35. Rf2 Nxg2 36. Rxg2 Qxa4  )
34... Rxf7 35. Bxd5 Kh8 36. Rfc1 Rd7 37. Bc6 Qd8 38. Bxd7 Qxd7 39. Ne4 h5

The game between Vachier-Lagrave and Saleh ended rather abruptly, but Black was in trouble:

Maxime Vachier-Lagrave vs. A R Saleh Salem
FIDE Grand Prix Moscow | Moscow RUS | Round 5.3 | 16 May 2017 | ECO: B10 | 1-0
1. e4 c6 2. Nf3 d5 3. Nc3 dxe4 4. Nxe4 Nf6 5. Qe2 Nxe4 6. Qxe4 Qd5 7. Qh4 Qe6+ 8. Be2 Qg4 9. Qg3 Qxg3 10. hxg3 Bf5 11. b3 a5 12. Bb2 h6 13. O-O-O a4 14. Nd4 Bc8 15. Rde1 axb3 16. axb3 Nd7 17. Nf5 Nf6 18. g4 Be6 19. f4 Rg8 20. Ne3 g6 21. f5 gxf5 22. gxf5 Bd7 23. Bf3 Kd8 24. Bd4 Bg7 25. Kb2 Ne8 26. Bxg7 Nxg7 27. f6 exf6 28. Rxh6 Ne8 29. d4 Kc7 Black is clearly worse. Vachier-Lagrave presses his advantage by advancing with his superior pawn majority.
30. d5! Rg5 31. Rd1! Ra6 32. b4 Black's position is difficult and might be beyond salvaging, but he could have offered more resistance.
32... Nd6? I don't understand this move. Did Black just blunder the f6 pawn?
32... b5 Black would have better chances to fight.  )
33. Rxf6 cxd5 34. Rxd5 Rxd5
34... Rg6 Was more resilient, but Black should still lose.  )
35. Bxd5! Black is definitely lost, but he can't have expected his next move to work.
35... Nc4+? 36. Bxc4 The rook on f6 is undefended. Saleh resigned instead of continuing with
36... Rxf6 37. Nd5+ When White wins the Black rook and remains a piece ahead.

Adams lost his third game in a row, this time Harikrishna:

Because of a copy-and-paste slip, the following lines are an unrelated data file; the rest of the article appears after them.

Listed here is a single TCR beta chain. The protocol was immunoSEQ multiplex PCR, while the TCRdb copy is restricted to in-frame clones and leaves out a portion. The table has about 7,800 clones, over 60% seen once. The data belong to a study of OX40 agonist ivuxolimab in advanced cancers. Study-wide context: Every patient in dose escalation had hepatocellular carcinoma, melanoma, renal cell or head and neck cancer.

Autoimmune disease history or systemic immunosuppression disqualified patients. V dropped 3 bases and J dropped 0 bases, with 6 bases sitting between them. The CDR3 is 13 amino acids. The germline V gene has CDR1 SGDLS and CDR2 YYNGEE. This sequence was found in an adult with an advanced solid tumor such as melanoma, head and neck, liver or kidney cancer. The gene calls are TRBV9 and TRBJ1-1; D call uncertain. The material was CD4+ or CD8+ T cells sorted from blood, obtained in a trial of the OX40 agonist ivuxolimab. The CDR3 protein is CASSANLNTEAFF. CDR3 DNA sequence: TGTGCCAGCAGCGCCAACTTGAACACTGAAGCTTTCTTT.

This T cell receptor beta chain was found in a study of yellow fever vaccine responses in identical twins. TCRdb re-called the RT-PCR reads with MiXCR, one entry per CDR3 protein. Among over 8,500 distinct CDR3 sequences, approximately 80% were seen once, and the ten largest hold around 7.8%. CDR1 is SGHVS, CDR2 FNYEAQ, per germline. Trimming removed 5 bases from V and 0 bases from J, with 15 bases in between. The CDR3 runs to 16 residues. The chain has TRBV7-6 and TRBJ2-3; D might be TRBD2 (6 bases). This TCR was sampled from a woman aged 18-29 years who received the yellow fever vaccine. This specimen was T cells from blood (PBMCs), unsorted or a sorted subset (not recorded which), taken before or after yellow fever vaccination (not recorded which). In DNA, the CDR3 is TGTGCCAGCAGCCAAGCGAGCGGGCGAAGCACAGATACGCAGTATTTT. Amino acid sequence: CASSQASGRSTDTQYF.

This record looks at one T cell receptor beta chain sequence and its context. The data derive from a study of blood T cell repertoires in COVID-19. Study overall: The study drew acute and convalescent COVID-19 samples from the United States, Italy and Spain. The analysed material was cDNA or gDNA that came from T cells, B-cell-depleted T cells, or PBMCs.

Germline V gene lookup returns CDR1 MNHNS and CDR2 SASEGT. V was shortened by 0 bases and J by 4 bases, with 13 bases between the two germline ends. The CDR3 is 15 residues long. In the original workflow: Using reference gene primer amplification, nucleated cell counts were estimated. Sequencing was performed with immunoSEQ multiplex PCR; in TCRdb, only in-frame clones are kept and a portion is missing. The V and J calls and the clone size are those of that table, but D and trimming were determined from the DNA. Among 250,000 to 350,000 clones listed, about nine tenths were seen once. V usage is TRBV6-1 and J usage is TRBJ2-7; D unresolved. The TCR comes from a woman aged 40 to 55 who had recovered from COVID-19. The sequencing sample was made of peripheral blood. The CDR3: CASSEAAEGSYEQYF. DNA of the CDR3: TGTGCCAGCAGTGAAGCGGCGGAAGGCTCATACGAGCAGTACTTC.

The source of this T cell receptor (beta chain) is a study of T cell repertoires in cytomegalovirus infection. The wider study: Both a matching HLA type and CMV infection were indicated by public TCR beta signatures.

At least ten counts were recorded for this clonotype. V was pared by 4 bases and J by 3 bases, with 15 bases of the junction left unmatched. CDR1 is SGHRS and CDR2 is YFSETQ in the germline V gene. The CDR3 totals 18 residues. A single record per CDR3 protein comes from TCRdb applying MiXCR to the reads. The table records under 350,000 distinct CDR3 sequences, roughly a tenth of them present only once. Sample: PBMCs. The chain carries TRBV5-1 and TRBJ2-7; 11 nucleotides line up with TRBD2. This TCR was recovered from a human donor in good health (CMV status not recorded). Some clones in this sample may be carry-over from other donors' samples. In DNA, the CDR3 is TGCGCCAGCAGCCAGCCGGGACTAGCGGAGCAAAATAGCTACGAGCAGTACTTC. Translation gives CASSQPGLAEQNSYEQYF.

Pentala Harikrishna vs. Michael Adams
FIDE Grand Prix Moscow | Moscow RUS | Round 5.8 | 16 May 2017 | ECO: D35 | 1-0
1. d4 Nf6 2. c4 e6 3. Nc3 d5 4. cxd5 exd5 5. Bg5 c6 6. e3 h6 7. Bh4 Be7 8. Bd3 Nbd7 9. f3 O-O 10. Nge2 b5 11. O-O Nb6 12. Bf2 a5 13. Ng3 b4 14. Nce2 c5 15. dxc5 Bxc5 16. Rc1 Nbd7 17. Nd4 Qb6 18. Re1 Re8 19. Bb1 a4 20. Qc2 Ra5 21. Nge2 Nf8 22. Nf4 Bd7 23. Nd3 Bd6 24. Bg3 Bxg3 25. hxg3 Rc8 26. Qd2 Rb8 27. g4 Ne6 28. Ne5 Rc5 29. Nxe6 Rxc1 30. Rxc1 Qxe6 31. Qd4 Qd6 Black has a very difficult position, but it's still reasonably solid and it is difficult for White to break down Black's defenses. I really like how Harikrishna begins to regroup his pieces.
32. Nd3! Ne8
32... Qg3 The suggestion of the computer, but:
33. Qf4! Qxf4 34. exf4! Looks horrendous for Black.  )
33. Rc5! Black now has to lose material as both b4 and d5 are attacked.
33... Rb5 34. Rxb5 Bxb5 35. Qxb4 White wins a pawn.
35... Qa6
35... Qc6 36. Qc5 Would be even worse for Black.  )
36. Nc5 Qc6 37. Bf5 Nf6 38. b3! Brave but strong. White creates a passed a-pawn; he is not afraid of any invasion on the c-file.
38... axb3 39. Nxb3! This looks risky but both c2 and c1 are firmly covered.
39... g6 40. Bb1 Nd7 41. Kf2 Bc4 42. Na5! A player who is ahead in material should trade pieces.
42... Qc7 43. Nxc4 dxc4 44. a4 White's a-pawn is far more dangerous than Black's c-pawn.
44... Nb6
44... c3 45. Bc2 And the c3 pawn will likely soon be captured.  )
45. Bc2 Nd5 46. Qd2 Qc6? Black was already losing, but his last move made his situation worse.
47. Be4! c3 48. Qd1! And Black must lose more material.
48... Qb7 49. Kg1! White can play Bxd5 on his next move.
49. Bxd5? Qb2+ Gaining a tempo.
50. Kg3 c2 And Black escapes  )
49... c2 50. Qxc2 Without his c-pawn, Black has no hope of surviving.
50... Qb4 51. Qb1


Samuel Shankland is a United States grandmaster ranked No. 4 in the country. He is a professional player and recipient of the Samford Fellowship in 2013, the most prestigious award in the United States for young chess players. He was also a member of the team that won the gold medal at the 2016 Chess Olympiad. He is at @GMShanky on Twitter, has his own site, and is also on Facebook.